The Future of Municipal Planning: Is John Nolen rolling over in his grave?

This is not the planning profession John Nolen built. A century later, our great recession has sparked a full re-evaluation of what a city’s urban planning department should be ‘doing’ for its citizens. As witnessed in Los Angeles and San Diego, the planning profession is being measured by its eternal conundrum between Forward Planning Departments that plan for future development projects and Current Planning Services that process today’s development applications.

And, it appears that a few radical devolutions are taking place.

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Next Urbanism Lab 01: The layers that built San Diego

My city’s downtown is built on decades of layers. Planning trends layered upon planning trends. Over its history, through a long list of award-winning vision plans, San Diego has earnestly followed what every other city has done.

Not to discount the quality of the plans, mind you. After all, John Nolen did two. Kevin Lynch prepared one. Mike Stepner, FAIA, FAICP, gave us several. Incoming APA President Bill Anderson, FAICP, did our latest city plan, and John Fregonese is preparing a new one this year.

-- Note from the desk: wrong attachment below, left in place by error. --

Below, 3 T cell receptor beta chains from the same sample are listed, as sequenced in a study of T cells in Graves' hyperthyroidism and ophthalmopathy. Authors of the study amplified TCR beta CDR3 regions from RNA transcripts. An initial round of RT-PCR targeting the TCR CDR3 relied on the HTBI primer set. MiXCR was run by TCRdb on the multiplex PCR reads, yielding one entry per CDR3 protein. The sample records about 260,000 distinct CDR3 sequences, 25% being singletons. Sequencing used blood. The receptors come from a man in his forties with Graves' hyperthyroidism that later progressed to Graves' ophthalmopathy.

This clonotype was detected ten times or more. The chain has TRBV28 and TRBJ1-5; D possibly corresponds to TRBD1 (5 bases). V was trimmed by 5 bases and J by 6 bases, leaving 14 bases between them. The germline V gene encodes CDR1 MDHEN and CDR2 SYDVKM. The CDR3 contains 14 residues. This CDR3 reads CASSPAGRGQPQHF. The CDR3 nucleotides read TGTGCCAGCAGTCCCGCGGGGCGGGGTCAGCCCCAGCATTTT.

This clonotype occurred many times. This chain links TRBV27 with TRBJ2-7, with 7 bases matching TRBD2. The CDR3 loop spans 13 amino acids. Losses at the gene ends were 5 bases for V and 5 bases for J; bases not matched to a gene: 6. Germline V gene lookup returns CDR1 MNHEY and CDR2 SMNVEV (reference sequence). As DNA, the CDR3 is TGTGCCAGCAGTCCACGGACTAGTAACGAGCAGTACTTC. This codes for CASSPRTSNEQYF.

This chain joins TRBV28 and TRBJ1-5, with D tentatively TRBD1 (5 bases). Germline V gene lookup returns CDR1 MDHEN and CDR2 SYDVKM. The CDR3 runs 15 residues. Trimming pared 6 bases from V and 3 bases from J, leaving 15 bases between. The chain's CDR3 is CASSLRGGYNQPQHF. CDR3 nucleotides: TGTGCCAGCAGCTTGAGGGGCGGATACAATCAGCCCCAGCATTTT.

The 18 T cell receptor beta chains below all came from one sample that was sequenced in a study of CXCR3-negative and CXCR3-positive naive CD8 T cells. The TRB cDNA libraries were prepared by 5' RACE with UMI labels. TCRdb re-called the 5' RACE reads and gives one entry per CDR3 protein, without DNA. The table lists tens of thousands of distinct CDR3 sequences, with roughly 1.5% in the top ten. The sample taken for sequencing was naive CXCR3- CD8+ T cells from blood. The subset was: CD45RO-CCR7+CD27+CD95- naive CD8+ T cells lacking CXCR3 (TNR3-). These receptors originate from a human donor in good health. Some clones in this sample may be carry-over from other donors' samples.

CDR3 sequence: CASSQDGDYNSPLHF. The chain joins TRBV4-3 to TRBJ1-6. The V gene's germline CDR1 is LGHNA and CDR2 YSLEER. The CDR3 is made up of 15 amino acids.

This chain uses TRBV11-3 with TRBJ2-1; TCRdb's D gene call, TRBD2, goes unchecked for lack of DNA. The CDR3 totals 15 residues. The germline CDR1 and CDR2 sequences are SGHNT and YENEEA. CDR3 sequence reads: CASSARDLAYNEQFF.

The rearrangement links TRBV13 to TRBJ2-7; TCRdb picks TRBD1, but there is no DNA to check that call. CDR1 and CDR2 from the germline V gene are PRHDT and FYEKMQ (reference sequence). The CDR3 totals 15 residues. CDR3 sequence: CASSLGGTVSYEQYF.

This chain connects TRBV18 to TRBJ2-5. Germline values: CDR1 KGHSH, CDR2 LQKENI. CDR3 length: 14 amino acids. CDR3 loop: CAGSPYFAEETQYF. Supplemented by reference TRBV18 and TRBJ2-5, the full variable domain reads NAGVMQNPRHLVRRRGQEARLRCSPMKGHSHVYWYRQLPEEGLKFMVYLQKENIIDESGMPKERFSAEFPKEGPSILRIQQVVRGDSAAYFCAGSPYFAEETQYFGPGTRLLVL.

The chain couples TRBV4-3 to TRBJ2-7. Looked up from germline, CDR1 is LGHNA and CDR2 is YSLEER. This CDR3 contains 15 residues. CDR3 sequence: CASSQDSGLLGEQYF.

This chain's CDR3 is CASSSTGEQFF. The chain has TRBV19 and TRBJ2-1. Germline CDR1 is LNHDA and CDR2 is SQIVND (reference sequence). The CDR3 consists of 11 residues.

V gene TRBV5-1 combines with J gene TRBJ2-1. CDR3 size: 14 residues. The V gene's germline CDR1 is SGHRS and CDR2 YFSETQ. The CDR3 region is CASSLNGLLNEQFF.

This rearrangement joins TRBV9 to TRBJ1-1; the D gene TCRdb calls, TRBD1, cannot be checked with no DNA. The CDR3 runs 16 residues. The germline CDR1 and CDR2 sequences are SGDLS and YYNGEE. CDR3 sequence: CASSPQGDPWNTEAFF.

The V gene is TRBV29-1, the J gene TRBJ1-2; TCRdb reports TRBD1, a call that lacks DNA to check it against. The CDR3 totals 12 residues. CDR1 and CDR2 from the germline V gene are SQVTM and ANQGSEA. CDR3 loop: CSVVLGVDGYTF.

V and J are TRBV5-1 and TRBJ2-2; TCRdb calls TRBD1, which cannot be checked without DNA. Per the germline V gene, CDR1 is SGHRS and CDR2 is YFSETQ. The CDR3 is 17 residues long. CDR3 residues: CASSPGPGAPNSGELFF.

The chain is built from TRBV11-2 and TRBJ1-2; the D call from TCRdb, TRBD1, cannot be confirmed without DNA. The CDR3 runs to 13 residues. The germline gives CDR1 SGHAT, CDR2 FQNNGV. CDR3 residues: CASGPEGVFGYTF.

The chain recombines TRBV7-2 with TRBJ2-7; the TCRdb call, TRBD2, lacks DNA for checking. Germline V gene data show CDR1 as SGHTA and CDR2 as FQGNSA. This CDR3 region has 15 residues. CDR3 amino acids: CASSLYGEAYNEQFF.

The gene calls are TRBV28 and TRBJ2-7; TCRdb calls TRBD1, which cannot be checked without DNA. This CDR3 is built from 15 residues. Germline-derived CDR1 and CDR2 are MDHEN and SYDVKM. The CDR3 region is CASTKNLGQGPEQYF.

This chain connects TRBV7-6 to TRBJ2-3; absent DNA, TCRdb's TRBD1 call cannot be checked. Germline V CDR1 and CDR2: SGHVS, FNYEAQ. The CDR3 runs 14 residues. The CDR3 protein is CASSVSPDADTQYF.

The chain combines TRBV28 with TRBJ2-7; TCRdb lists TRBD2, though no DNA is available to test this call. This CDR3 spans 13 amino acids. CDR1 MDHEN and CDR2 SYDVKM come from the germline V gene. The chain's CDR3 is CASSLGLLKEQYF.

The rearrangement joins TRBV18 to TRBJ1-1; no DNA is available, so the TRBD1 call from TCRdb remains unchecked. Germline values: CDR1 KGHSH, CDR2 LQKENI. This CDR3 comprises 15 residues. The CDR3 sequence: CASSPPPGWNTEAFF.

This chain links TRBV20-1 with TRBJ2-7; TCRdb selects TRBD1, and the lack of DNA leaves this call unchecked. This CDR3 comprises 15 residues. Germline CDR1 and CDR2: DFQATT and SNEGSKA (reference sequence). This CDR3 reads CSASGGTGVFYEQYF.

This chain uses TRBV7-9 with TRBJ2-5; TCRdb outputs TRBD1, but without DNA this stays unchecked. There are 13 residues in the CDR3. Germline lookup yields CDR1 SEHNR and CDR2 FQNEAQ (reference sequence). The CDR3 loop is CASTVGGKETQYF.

The point instead is to illustrate a legacy of following rather than one of leading. Consider, for example, the history that led us to where we are today.

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Money, It’s a Gas: New Economy development financing

In startling alignment with James Howard Kunstler’s stark predictions, ULI’s 2012 Report, ”What’s Next: Real Estate in the New Economy,” bubbly concludes: “The real estate world is hurtling into a different place and time. Change is coming at a faster pace with more uncertain consequences. Success will take on different forms and risks will increase. Standing pat or ignoring new realities is not possible. Notably, investment will gravitate to places that welcome business and view public investments — in education, infrastructure, and innovation — as prerequisites for progress and economic sustainability.”

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